This particular session focused on the journey from academic paper, to press release, to newspaper.
With a step back in time into an English Language lesson, I sat and annotated various examples of scientific literature. All that was missing was my trusty GCSE highlighter.
It wasn’t until sitting trying, but failing, to write a press release that this session became the most valuable of all. Once the upside triangle entered my mind I had an idea where to start. And then like a replay in my brain of the session, I had in my mind the importance of balancing assumed knowledge and patronisation. More importantly the relationship between; purpose, audience, content, language and style was my proof-reading guideline.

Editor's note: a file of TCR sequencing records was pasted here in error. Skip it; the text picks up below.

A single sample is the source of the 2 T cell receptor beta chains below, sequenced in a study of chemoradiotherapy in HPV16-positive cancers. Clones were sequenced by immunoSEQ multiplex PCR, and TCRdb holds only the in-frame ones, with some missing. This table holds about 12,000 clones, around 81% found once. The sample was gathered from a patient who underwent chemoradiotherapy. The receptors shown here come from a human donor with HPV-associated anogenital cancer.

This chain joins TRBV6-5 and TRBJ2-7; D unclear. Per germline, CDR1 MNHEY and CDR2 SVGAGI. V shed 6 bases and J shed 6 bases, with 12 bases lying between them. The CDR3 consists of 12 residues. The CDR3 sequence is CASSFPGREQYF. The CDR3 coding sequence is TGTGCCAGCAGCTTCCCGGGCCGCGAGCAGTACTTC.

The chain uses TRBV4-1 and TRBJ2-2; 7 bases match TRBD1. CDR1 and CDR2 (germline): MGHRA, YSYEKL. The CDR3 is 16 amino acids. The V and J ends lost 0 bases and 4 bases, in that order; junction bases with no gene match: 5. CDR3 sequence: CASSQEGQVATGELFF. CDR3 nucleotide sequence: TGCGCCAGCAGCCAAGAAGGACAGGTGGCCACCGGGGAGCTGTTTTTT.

In contrast; to stay true to the complexities of a research paper, its representing shape was as equally complicated. However, this shape helped me break down the article into a way I could process it. All articles should come with a ‘how to read guide’ and this shape as its motif.
Whilst on the subject of shapes I managed to find an image of how I used to view papers:
Furthermore hearing examples of vocabulary, although obvious, helped me differentiate how to write to various audiences and how to ‘jazz-up’ or ‘dumb-down’ my writing.
I learnt more in this single session of writing than I did my entire English career at school- maybe I just paid more attention. Nevertheless it is fair to say that this session will certainly help me in my career.